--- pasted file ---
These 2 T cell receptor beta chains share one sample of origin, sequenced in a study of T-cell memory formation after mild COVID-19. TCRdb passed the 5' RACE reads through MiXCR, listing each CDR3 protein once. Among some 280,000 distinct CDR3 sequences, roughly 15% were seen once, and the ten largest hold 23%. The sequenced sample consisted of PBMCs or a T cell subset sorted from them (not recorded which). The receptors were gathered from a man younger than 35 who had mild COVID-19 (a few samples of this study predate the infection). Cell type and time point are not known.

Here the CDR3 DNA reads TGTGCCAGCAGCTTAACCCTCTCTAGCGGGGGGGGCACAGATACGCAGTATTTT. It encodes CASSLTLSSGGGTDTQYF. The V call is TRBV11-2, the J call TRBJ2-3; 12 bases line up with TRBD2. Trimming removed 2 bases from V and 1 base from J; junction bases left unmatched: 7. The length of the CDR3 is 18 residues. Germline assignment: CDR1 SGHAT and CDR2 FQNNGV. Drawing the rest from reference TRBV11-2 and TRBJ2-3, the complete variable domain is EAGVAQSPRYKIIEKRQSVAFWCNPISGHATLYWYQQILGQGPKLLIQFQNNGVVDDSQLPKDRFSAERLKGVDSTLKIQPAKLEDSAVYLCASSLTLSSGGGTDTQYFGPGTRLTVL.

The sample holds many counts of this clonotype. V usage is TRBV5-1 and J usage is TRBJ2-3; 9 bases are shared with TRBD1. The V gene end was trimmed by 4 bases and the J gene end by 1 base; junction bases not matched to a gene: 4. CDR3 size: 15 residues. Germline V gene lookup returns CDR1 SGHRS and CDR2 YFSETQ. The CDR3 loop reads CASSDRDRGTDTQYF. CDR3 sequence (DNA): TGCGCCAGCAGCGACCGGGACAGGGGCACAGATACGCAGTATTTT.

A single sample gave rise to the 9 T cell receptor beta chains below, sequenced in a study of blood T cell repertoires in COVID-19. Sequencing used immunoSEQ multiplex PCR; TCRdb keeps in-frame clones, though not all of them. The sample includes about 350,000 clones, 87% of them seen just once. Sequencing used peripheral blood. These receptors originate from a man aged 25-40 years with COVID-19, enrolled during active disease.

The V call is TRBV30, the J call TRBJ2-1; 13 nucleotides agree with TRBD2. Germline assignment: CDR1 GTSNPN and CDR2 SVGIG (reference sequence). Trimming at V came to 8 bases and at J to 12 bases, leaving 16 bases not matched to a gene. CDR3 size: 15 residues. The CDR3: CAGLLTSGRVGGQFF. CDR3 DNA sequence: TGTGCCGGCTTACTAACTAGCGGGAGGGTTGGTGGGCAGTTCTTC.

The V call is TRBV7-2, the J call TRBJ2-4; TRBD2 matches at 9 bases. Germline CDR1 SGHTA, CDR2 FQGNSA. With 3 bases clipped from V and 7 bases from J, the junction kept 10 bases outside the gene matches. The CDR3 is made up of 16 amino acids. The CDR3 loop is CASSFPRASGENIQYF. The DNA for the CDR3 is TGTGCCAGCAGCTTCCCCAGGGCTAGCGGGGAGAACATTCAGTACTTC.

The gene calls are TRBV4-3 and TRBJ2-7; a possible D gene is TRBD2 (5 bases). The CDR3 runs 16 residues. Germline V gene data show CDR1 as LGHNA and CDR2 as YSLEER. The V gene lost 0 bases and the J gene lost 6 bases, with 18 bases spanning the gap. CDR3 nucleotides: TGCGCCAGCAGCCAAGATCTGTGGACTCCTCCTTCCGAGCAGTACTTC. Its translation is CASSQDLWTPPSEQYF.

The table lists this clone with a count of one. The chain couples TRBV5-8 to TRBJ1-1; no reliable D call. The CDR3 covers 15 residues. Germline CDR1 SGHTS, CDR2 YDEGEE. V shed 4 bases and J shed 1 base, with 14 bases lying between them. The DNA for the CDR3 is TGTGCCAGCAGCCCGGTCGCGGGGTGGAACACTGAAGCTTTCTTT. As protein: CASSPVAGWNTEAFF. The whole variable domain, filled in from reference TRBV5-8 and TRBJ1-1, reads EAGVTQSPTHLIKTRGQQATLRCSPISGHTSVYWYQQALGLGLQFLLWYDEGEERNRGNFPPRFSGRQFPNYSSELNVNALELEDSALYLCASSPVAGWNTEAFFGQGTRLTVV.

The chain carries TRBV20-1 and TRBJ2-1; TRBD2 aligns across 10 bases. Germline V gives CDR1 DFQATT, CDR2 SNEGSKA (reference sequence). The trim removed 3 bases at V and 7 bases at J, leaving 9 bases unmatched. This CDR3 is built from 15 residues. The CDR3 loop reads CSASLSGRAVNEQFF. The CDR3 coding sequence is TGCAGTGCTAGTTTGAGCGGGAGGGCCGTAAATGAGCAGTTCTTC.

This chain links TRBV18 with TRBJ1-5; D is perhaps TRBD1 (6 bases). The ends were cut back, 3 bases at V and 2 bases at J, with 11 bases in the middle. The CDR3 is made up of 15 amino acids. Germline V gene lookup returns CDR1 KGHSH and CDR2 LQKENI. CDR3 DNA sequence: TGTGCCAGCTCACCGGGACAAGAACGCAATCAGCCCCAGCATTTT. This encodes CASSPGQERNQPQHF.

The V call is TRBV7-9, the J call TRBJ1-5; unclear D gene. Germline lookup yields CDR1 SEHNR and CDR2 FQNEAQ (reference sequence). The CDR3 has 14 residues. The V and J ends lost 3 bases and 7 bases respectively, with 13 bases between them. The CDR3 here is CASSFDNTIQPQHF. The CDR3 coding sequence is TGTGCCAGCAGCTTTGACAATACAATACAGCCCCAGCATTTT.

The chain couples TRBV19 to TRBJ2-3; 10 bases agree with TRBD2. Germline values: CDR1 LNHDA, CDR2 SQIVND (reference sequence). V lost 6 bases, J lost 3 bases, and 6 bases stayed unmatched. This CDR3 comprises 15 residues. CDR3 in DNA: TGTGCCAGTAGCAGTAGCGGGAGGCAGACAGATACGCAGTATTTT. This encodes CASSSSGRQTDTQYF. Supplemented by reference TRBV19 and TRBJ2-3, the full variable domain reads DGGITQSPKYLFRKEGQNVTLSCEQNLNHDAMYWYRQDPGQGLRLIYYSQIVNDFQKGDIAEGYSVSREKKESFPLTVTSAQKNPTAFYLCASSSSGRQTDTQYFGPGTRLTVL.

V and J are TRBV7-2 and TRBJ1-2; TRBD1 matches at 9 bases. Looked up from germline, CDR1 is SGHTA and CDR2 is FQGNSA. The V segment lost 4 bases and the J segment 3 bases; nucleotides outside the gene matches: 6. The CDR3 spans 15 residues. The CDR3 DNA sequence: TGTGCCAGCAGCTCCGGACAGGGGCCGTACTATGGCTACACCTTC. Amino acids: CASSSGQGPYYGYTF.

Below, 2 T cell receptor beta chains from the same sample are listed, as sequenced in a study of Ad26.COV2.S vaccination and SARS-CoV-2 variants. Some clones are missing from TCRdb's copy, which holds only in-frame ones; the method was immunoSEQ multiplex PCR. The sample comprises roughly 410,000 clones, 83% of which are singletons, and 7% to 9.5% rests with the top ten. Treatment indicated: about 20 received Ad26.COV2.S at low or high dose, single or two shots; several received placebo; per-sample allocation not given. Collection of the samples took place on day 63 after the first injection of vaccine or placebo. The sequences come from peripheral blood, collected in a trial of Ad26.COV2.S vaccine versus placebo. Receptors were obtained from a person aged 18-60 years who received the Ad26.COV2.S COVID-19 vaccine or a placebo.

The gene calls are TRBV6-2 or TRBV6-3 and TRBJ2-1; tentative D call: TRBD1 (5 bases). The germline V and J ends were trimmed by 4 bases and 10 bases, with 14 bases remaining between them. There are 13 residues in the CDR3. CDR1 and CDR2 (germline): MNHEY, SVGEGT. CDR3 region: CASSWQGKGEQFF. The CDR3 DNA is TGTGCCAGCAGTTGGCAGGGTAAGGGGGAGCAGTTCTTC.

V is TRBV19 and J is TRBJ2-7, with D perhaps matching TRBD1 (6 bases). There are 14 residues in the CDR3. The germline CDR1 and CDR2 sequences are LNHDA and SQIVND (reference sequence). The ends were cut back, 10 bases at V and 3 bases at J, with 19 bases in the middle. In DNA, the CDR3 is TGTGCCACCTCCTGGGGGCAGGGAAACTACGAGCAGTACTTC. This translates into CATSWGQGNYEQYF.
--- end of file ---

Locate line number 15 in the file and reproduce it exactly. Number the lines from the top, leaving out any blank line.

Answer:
The gene calls are TRBV6-2 or TRBV6-3 and TRBJ2-1; tentative D call: TRBD1 (5 bases). The germline V and J ends were trimmed by 4 bases and 10 bases, with 14 bases remaining between them. There are 13 residues in the CDR3. CDR1 and CDR2 (germline): MNHEY, SVGEGT. CDR3 region: CASSWQGKGEQFF. The CDR3 DNA is TGTGCCAGCAGTTGGCAGGGTAAGGGGGAGCAGTTCTTC.